Request Info
Young latino man in city face portrait serious jpeg Young latino man in city face portrait serious jpeg

Doctoral Student Receives Prestigious F31 NIH Diversity Fellowship Grant for Groundbreaking HIV Research

In a significant recognition of his dedication and groundbreaking research, Jahn Jaramillo, M.P.H., a third-year Ph.D. student in the Division of Prevention Science and Community Health within the Department of Public Health Sciences at the University of Miami Miller School of Medicine, has been awarded the prestigious F31 Diversity Fellowship Grant from the National Institute of Mental Health – an institute of the National Institutes of Health (NIH).

The highly competitive F31 is renowned for providing opportunities to promising pre-doctoral students from underrepresented backgrounds, allowing them to pursue individualized and mentored research training under the guidance of exceptional faculty mentors. Jaramillo's remarkable achievement is underscored by the fact that he secured a perfect score, placing him within the top 2 percentile of applicants.

Jaramillo's research will be conducted in Miami-Dade County, which holds a unique position as a priority area under the "Ending HIV Epidemic (EHE)" plan due to its alarmingly high HIV prevalence in the United Sates, especially among Latino men who have sex with men (LMSM).

Jahn Jaramillo Headshot
Jahn Jaramillo, M.P.H.

This project shines a spotlight on the structural challenges faced by LMSM in Miami-Dade County, including unemployment, financial stress, and poverty, which significantly increase their vulnerability to the disease.

“While effective biomedical interventions like pre-exposure prophylaxis (PrEP) and treatment exist, immigrant LMSM often face unique barriers that make accessing this valuable HIV prevention tool difficult,” said Jaramillo.

His research strategy is pioneering in its approach, involving the adaptation of an HIV-status neutral structural intervention known as "Work2Prevent (W2P)" to specifically address these barriers for LMSM with recent immigration histories, many of whom are monolingual Spanish-speaking or undocumented.

W2P is a proven evidence-based structural intervention that has demonstrated its efficacy in improving HIV prevention outcomes among English-speaking Black and Latino MSM and transgender women, as indicated by several studies, according to Jaramillo. However, W2P has not yet undergone adaptation to cater to the specific needs of immigrant LMSM populations or individuals living with HIV.

Focusing on obtaining valuable feedback from immigrant LMSM and topical experts, the project has two main aims: the first aim is to culturally ground W2P for recent immigrant LMSM and make it HIV-status neutral. The second seeks further adaptations to W2P and comprehensive implementation planning based on expert input. The entire research and training plan adheres to the ADAPT-ITT framework, a systematic approach for adapting interventions.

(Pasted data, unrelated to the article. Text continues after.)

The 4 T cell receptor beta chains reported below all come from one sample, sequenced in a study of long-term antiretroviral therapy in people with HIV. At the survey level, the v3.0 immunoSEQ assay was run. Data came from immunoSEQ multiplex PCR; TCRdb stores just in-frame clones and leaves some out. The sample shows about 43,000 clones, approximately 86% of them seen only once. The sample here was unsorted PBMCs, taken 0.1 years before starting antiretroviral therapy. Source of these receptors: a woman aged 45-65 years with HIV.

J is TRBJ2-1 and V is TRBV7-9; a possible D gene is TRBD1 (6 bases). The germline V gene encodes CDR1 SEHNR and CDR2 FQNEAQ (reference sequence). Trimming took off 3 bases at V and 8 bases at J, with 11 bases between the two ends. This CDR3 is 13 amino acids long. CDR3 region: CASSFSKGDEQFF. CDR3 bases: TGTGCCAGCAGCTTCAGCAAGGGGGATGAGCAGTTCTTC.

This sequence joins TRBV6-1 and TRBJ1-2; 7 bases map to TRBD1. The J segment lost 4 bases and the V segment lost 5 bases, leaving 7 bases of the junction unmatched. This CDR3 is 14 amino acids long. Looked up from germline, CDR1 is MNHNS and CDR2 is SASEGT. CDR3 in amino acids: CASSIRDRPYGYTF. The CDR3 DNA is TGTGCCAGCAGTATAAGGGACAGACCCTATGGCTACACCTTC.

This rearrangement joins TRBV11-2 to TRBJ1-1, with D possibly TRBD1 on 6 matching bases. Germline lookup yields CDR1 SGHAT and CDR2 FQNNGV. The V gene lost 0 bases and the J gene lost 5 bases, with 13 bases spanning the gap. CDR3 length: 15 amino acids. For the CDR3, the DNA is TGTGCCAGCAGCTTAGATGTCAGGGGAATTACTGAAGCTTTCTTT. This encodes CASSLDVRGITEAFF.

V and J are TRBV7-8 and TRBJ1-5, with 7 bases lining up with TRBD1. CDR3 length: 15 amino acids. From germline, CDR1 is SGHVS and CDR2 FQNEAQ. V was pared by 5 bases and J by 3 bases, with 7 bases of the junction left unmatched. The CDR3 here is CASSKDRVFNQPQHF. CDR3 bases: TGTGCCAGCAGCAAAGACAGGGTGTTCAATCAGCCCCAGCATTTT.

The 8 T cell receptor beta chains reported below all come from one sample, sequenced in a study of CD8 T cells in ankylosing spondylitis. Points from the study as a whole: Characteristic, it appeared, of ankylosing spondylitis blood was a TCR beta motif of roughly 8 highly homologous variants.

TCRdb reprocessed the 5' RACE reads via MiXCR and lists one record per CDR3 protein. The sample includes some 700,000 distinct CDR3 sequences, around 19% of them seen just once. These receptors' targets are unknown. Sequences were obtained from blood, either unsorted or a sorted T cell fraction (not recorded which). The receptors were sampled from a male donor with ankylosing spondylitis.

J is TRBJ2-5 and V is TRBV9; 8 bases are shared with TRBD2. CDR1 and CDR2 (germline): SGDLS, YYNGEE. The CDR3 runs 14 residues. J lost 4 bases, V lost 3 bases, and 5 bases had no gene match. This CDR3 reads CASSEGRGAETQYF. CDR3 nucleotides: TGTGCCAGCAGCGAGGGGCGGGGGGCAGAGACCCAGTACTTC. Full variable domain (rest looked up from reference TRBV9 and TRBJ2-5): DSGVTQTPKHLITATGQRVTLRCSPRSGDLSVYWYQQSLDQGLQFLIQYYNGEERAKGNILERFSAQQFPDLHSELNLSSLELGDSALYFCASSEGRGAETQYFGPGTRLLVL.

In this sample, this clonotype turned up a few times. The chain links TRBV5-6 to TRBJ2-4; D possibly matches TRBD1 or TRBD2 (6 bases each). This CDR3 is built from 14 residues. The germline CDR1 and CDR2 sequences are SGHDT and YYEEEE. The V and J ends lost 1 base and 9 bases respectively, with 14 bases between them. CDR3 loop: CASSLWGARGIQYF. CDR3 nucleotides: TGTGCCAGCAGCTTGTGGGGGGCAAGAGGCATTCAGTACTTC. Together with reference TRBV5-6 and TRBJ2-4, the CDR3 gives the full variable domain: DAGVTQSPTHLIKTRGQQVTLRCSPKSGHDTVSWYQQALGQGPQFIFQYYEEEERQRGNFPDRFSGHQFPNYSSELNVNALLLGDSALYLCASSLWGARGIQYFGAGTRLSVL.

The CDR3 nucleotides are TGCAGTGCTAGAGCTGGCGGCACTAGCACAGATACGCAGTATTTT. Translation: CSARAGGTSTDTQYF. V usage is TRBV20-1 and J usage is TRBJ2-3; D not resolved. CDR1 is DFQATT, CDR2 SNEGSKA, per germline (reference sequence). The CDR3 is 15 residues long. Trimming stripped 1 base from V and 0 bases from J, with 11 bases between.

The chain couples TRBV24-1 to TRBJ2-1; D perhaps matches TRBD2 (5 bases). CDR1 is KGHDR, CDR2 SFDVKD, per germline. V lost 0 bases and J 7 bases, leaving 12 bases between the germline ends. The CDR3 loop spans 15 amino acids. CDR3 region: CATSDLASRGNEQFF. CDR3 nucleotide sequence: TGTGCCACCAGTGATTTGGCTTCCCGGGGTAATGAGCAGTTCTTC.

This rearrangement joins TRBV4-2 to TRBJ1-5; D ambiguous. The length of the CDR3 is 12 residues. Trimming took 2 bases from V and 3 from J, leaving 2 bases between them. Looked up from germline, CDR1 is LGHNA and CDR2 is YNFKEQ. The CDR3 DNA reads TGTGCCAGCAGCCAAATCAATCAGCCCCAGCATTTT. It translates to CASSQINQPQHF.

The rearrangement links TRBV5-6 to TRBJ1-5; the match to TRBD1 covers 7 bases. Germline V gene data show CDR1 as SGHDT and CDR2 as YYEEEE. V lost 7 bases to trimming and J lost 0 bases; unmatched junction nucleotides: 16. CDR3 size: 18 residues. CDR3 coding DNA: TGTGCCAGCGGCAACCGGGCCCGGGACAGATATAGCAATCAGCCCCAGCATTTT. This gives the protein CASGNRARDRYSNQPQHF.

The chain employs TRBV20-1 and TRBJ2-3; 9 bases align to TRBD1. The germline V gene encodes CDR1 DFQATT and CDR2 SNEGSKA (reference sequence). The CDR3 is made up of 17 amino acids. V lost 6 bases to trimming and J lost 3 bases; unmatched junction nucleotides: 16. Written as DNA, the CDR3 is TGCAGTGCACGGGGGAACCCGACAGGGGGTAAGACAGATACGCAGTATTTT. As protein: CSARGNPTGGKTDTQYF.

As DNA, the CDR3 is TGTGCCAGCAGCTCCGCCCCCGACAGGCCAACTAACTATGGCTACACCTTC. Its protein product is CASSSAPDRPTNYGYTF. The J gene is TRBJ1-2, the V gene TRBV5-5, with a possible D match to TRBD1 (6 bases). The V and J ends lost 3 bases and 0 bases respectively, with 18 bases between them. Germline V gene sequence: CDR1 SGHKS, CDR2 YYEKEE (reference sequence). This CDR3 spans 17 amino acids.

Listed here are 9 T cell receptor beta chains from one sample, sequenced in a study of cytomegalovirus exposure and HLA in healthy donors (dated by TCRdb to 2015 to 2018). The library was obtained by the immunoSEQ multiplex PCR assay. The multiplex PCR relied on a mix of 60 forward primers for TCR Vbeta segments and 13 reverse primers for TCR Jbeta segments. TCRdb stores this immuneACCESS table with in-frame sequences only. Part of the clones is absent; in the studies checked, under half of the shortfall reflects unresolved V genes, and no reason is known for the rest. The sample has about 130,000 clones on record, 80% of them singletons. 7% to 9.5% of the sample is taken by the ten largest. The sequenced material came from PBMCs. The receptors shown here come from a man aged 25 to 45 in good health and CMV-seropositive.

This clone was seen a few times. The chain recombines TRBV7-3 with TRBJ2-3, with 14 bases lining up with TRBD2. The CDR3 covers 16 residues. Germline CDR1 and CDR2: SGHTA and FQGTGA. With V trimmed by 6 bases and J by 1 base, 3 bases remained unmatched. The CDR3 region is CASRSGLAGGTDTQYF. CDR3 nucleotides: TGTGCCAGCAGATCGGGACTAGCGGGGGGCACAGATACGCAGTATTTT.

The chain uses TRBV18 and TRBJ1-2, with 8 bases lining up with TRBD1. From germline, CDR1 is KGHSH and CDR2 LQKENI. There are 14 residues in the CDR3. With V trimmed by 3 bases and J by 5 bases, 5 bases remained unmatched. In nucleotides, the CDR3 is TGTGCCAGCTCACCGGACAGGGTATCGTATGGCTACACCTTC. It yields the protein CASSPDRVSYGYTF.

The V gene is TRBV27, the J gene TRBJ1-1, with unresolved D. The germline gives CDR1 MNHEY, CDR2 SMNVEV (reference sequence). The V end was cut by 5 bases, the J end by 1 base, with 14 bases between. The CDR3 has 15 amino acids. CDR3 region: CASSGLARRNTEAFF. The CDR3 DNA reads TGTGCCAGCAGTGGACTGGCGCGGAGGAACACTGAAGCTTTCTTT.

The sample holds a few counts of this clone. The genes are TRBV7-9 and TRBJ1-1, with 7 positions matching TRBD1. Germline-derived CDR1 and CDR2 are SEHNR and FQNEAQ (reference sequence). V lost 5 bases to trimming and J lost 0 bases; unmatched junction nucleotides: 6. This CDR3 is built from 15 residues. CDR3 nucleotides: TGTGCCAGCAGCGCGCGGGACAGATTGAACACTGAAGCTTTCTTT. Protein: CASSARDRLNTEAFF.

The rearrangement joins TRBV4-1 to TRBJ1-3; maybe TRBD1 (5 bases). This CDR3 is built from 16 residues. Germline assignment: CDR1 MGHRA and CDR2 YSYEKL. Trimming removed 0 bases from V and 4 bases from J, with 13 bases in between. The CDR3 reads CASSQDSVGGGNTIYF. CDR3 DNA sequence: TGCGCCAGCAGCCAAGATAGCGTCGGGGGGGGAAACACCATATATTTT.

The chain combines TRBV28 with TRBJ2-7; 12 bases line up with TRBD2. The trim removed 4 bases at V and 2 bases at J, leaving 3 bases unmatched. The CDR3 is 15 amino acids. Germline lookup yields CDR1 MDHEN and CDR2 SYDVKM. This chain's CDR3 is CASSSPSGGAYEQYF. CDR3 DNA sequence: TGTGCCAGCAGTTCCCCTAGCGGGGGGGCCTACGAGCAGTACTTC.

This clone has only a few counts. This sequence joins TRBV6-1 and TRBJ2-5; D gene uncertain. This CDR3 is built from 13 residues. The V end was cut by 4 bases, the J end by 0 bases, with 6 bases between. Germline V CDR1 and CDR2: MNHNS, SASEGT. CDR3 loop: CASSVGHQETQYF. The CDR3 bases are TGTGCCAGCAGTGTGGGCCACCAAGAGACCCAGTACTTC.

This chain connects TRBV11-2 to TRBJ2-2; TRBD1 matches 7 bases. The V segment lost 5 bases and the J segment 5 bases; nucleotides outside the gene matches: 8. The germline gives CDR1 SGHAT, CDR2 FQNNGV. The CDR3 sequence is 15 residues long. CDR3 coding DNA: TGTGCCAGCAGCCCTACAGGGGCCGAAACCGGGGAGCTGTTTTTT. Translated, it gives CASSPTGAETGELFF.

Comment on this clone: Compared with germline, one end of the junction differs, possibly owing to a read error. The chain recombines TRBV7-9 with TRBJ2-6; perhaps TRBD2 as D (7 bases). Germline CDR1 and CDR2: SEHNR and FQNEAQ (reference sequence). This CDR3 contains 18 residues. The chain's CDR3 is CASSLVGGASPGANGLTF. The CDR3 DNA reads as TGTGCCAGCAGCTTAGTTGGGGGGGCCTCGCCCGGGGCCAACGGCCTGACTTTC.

The training plan, which includes coursework, seminars, and individual meetings, will enable Jaramillo to gain expertise in culturally adapting and improving the feasibility of implementing evidence-based interventions that address structural factors driving HIV disparities among immigrant LMSM with support from mentors who excel in the fields of Latino health disparities, intervention tailoring, adaptation science, and implementation science.

Guillermo Willy Prado Headshot
Guillermo “Willy” Prado, Ph.D., M.S.

As one of Jaramillo’s mentors, Guillermo “Willy” Prado, Ph.D., M.S., interim executive vice president for academic affairs and provost, and alumnus of the Ph.D. program in Epidemiology and Public Health program in the department, highlighted the significance of Jaramillo's work.

“The training that Jahn will receive in adaptation science and implementation science will allow him to establish a program of research focused on reducing HIV disparities caused by structural barriers that impede the dissemination of evidence-based biomedical interventions for HIV prevention and treatment for Latino men who have sex with men.” 

Jaramillo’s research project benefits from the guidance and expertise of a distinguished team, including primary mentor Audrey Harkness, Ph.D., clinical psychologist and research assistant professor in the School of Nursing and Health Studies. 

Audrey Harkness Headshot
Audrey Harkness, Ph.D.

“Jahn’s work exemplifies the University of Miami's commitment to fostering innovative research and addressing pressing health disparities in our communities,” said, Dr. Harkness. “Research holds immense promise in addressing health disparities and contributing to health equity goals in areas with high HIV prevalence among immigrant Latino men who have sex with men,” she added.

Other supporting mentors include Dr. Steven Safren, Department of Psychology University of Miami, Dr. Jose Parra-Cardona, University of Texas, and Dr. Brandon J. Hill, Vivent Health. 

Jaramillo’s proposed project is in alignment with the NIH-funded research led by Principal Investigator Dr. Harkness, which focuses on the expansion and distribution of PrEP, HIV testing, and behavioral health services among LMSM in South Florida. 

“The next steps include using the study findings to inform a subsequent proposal K01 to pilot test the culturally adapted W2P program for immigrant LMSM using employment as prevention,” said Jaramillo. The adapted version of W2P is expected to improve the effectiveness of HIV preventive and treatment services in this underserved community, helping to efforts to reduce HIV-related health inequalities and promote health equity.

“Innovative methods in adaptation that focus on the unique needs of immigrant LMSM are urgently needed in geographic hotspots to achieve health equity and Ending HIV Epidemic goals.”

Written by Deycha Torres Hernández
Published on October 12, 2023